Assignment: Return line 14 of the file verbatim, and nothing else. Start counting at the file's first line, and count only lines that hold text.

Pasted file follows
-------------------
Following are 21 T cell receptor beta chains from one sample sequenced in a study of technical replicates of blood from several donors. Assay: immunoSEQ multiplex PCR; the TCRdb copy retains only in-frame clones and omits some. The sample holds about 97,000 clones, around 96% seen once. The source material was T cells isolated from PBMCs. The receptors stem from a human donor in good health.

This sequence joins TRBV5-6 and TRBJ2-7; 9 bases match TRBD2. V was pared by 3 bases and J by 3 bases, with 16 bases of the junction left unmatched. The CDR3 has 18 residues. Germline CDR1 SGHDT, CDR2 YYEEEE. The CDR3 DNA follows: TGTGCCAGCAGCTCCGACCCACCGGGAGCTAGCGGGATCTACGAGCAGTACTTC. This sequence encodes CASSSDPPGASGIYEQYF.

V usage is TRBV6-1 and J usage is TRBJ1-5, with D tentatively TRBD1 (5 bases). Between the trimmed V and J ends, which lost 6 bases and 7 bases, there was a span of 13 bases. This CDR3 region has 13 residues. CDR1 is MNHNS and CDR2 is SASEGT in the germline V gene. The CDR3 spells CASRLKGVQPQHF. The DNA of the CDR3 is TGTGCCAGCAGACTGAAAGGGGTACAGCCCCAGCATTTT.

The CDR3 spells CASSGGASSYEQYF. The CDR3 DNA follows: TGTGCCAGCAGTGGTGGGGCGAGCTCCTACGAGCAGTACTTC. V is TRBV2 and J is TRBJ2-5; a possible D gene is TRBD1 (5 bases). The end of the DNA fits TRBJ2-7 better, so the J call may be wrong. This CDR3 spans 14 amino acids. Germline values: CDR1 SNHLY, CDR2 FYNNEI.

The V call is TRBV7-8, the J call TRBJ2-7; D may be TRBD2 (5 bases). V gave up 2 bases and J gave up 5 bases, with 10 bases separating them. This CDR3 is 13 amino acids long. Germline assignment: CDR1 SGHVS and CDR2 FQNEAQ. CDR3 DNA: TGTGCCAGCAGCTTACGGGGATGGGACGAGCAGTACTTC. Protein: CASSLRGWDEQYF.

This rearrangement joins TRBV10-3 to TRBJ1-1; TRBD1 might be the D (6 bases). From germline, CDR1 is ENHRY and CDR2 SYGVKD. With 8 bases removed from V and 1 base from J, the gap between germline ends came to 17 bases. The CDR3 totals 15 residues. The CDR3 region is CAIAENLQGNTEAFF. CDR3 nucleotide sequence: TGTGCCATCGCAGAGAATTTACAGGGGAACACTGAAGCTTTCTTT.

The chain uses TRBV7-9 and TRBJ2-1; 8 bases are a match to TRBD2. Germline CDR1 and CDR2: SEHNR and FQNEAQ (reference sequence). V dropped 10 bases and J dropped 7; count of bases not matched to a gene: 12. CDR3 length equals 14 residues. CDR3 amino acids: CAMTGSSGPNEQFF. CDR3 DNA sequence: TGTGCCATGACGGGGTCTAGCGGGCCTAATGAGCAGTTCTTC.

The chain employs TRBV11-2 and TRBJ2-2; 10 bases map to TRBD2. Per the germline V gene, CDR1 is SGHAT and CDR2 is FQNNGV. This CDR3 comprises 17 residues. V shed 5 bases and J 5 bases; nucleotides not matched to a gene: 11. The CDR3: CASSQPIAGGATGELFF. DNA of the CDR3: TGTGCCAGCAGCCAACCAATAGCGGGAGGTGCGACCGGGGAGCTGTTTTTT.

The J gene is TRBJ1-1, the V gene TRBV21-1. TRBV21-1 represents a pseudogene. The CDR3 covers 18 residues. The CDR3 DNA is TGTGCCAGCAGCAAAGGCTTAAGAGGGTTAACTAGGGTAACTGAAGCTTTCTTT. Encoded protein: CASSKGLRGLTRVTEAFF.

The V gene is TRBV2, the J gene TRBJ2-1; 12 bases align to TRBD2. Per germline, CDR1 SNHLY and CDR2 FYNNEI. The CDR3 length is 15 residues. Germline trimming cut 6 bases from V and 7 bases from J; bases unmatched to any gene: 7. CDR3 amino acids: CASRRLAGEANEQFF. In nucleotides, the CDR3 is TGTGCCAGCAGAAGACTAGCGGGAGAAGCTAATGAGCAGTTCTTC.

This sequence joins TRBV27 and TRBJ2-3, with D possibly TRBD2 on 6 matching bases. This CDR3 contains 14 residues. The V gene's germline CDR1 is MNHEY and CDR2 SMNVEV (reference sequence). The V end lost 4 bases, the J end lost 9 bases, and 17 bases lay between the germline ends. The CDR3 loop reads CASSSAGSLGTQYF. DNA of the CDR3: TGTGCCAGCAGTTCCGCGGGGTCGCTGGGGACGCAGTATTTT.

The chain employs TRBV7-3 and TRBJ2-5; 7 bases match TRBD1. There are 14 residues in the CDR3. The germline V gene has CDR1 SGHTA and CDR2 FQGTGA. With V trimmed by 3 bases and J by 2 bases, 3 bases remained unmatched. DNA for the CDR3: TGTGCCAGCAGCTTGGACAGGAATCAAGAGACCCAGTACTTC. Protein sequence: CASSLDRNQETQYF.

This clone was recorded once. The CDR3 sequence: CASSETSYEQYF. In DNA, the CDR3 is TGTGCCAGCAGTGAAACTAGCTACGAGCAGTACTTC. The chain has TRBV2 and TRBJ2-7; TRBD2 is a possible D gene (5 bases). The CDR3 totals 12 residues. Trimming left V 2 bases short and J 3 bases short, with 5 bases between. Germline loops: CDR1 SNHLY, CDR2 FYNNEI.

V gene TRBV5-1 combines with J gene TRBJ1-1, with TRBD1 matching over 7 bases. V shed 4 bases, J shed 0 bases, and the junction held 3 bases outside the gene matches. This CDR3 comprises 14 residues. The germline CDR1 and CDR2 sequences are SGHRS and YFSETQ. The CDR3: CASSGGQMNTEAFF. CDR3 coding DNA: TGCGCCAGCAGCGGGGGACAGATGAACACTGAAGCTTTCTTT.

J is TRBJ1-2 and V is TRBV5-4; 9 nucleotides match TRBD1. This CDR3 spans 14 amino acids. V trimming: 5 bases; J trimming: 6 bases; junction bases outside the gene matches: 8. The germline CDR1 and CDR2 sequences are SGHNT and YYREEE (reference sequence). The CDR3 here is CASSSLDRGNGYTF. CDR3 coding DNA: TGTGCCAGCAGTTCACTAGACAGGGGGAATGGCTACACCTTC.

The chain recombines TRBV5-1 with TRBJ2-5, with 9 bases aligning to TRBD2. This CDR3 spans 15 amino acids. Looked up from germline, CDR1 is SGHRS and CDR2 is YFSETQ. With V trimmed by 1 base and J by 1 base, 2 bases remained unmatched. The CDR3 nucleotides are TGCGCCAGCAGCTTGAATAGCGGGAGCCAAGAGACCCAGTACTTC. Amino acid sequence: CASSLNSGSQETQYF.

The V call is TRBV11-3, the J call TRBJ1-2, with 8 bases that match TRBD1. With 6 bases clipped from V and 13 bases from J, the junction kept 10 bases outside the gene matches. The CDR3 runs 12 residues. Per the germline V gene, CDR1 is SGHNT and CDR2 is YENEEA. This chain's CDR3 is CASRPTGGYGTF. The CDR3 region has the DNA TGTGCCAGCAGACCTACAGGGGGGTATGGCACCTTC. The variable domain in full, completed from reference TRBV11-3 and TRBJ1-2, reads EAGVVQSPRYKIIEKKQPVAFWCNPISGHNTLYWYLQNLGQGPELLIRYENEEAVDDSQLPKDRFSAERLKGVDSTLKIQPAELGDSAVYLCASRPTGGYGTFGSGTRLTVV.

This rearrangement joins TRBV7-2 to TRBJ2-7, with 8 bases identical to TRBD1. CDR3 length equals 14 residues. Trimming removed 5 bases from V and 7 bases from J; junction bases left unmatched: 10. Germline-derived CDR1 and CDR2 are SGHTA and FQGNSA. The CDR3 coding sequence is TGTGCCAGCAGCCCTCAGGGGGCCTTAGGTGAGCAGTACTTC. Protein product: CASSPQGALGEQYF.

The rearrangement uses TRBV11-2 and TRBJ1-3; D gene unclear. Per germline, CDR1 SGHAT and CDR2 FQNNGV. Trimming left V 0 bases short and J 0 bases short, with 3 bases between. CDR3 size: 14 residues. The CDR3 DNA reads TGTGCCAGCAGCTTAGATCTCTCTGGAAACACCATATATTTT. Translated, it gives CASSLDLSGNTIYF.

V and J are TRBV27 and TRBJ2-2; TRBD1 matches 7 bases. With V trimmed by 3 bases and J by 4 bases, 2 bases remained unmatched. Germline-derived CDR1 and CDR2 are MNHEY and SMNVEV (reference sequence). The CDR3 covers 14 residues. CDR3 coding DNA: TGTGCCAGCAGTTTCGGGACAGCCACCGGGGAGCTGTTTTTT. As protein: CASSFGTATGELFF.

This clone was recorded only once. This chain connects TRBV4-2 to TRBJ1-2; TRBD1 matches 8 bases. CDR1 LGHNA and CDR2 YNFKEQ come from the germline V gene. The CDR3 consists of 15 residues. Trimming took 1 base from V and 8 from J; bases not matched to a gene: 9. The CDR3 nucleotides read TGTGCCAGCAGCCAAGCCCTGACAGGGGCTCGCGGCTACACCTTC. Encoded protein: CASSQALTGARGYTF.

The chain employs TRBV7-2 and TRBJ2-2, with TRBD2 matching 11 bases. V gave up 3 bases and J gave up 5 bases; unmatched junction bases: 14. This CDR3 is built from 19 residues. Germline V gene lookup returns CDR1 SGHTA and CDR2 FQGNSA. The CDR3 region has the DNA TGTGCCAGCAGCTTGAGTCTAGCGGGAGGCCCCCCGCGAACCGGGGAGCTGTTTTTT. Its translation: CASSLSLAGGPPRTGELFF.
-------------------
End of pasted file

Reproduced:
V gene TRBV5-1 combines with J gene TRBJ1-1, with TRBD1 matching over 7 bases. V shed 4 bases, J shed 0 bases, and the junction held 3 bases outside the gene matches. This CDR3 comprises 14 residues. The germline CDR1 and CDR2 sequences are SGHRS and YFSETQ. The CDR3: CASSGGQMNTEAFF. CDR3 coding DNA: TGCGCCAGCAGCGGGGGACAGATGAACACTGAAGCTTTCTTT.